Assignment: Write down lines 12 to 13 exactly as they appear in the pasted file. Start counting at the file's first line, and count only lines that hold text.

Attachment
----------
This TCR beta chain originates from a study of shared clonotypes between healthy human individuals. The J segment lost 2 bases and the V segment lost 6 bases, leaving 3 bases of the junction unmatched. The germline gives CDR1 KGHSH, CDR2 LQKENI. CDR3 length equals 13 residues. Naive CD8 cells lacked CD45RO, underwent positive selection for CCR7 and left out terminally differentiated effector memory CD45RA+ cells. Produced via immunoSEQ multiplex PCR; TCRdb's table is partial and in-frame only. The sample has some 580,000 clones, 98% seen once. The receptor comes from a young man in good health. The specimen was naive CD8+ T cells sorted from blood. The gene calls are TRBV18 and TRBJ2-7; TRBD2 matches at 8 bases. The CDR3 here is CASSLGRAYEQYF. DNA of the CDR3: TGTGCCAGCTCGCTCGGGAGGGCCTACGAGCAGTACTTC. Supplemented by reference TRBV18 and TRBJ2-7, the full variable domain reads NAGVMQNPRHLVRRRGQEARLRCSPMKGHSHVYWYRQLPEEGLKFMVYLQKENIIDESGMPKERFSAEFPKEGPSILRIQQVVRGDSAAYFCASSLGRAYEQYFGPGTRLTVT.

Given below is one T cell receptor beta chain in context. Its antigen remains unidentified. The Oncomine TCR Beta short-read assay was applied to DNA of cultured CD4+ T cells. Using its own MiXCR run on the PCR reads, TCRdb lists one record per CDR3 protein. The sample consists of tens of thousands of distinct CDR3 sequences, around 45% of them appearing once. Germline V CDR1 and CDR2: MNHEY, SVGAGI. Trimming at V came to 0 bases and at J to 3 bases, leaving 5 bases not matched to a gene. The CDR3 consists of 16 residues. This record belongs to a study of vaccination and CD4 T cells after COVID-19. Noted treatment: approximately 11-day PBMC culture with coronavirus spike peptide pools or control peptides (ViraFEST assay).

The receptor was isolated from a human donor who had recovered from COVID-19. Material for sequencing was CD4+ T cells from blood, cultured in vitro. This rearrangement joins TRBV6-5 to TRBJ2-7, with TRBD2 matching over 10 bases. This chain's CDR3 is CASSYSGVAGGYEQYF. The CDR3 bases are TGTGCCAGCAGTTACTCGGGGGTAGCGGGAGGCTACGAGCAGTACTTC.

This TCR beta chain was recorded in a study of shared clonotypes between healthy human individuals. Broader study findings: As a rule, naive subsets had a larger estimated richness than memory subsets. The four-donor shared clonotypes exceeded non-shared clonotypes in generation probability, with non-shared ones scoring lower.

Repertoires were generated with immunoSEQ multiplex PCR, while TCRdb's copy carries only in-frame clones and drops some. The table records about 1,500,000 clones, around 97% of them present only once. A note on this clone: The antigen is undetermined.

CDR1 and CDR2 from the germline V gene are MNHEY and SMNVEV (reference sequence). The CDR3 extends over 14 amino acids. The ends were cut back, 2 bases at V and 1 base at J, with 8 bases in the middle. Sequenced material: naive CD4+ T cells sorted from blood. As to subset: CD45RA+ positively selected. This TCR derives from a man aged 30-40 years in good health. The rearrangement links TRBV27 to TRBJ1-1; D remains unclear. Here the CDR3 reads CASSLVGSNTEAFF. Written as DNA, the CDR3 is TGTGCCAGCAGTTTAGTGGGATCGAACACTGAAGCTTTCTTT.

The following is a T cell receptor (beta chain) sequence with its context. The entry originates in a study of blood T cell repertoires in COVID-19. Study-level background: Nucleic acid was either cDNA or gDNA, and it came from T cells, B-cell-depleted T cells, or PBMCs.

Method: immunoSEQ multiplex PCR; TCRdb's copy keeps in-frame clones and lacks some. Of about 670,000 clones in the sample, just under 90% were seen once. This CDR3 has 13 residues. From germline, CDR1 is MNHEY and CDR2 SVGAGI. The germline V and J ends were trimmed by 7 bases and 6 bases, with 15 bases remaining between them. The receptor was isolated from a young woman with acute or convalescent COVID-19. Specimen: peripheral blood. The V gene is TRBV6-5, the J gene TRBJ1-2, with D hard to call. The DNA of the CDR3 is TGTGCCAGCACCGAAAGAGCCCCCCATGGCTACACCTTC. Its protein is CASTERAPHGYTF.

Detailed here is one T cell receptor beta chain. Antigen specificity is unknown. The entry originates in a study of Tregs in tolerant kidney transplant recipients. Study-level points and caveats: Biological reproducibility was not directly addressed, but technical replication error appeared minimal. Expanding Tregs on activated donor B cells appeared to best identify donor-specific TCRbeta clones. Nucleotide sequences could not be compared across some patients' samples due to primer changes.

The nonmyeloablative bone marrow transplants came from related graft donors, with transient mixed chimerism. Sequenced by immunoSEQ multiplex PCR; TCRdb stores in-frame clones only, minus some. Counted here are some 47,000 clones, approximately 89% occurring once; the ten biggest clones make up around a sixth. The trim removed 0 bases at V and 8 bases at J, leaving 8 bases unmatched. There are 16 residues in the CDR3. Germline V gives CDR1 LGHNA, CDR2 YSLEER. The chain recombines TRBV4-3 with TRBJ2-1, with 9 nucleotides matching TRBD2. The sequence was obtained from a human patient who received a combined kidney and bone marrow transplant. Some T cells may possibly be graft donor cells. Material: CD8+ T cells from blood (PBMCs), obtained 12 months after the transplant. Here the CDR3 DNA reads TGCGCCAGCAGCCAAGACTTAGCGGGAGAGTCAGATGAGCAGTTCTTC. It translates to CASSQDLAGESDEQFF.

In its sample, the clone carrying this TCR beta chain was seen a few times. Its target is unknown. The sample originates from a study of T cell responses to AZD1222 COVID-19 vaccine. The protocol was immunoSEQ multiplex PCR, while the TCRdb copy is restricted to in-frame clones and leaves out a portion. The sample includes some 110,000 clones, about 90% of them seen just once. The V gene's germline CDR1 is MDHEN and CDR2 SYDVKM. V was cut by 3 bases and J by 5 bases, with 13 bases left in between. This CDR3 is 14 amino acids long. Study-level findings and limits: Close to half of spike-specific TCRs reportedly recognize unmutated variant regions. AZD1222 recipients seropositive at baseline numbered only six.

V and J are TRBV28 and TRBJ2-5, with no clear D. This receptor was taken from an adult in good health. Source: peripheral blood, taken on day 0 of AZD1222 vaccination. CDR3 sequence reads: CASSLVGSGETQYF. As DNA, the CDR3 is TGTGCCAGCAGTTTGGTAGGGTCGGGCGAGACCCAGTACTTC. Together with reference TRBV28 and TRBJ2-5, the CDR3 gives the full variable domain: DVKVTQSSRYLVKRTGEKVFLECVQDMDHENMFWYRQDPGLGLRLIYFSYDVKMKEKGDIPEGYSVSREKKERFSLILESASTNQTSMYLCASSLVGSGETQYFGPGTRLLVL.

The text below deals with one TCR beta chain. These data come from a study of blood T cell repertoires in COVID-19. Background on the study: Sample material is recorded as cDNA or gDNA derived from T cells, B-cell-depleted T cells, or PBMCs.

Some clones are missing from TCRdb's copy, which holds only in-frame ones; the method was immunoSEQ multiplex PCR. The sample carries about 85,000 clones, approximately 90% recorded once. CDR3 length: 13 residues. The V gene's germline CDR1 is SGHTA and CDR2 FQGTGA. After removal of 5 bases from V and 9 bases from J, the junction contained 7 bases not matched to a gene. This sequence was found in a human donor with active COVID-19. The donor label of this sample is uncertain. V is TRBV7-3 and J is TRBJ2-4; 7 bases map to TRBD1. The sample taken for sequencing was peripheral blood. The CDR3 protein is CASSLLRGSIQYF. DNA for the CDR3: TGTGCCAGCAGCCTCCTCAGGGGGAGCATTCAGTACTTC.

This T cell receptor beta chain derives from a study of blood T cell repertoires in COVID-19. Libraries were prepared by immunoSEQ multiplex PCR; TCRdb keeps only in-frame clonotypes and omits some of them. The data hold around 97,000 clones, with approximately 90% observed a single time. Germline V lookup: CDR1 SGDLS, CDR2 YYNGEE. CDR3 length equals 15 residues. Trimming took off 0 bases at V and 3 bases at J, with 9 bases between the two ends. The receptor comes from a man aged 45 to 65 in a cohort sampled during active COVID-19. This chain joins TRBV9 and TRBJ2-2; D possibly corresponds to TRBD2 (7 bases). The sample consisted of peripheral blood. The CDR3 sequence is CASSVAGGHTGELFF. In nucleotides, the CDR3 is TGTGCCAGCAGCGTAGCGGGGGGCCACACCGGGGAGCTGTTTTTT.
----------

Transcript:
V and J are TRBV28 and TRBJ2-5, with no clear D. This receptor was taken from an adult in good health. Source: peripheral blood, taken on day 0 of AZD1222 vaccination. CDR3 sequence reads: CASSLVGSGETQYF. As DNA, the CDR3 is TGTGCCAGCAGTTTGGTAGGGTCGGGCGAGACCCAGTACTTC. Together with reference TRBV28 and TRBJ2-5, the CDR3 gives the full variable domain: DVKVTQSSRYLVKRTGEKVFLECVQDMDHENMFWYRQDPGLGLRLIYFSYDVKMKEKGDIPEGYSVSREKKERFSLILESASTNQTSMYLCASSLVGSGETQYFGPGTRLLVL.

The text below deals with one TCR beta chain. These data come from a study of blood T cell repertoires in COVID-19. Background on the study: Sample material is recorded as cDNA or gDNA derived from T cells, B-cell-depleted T cells, or PBMCs.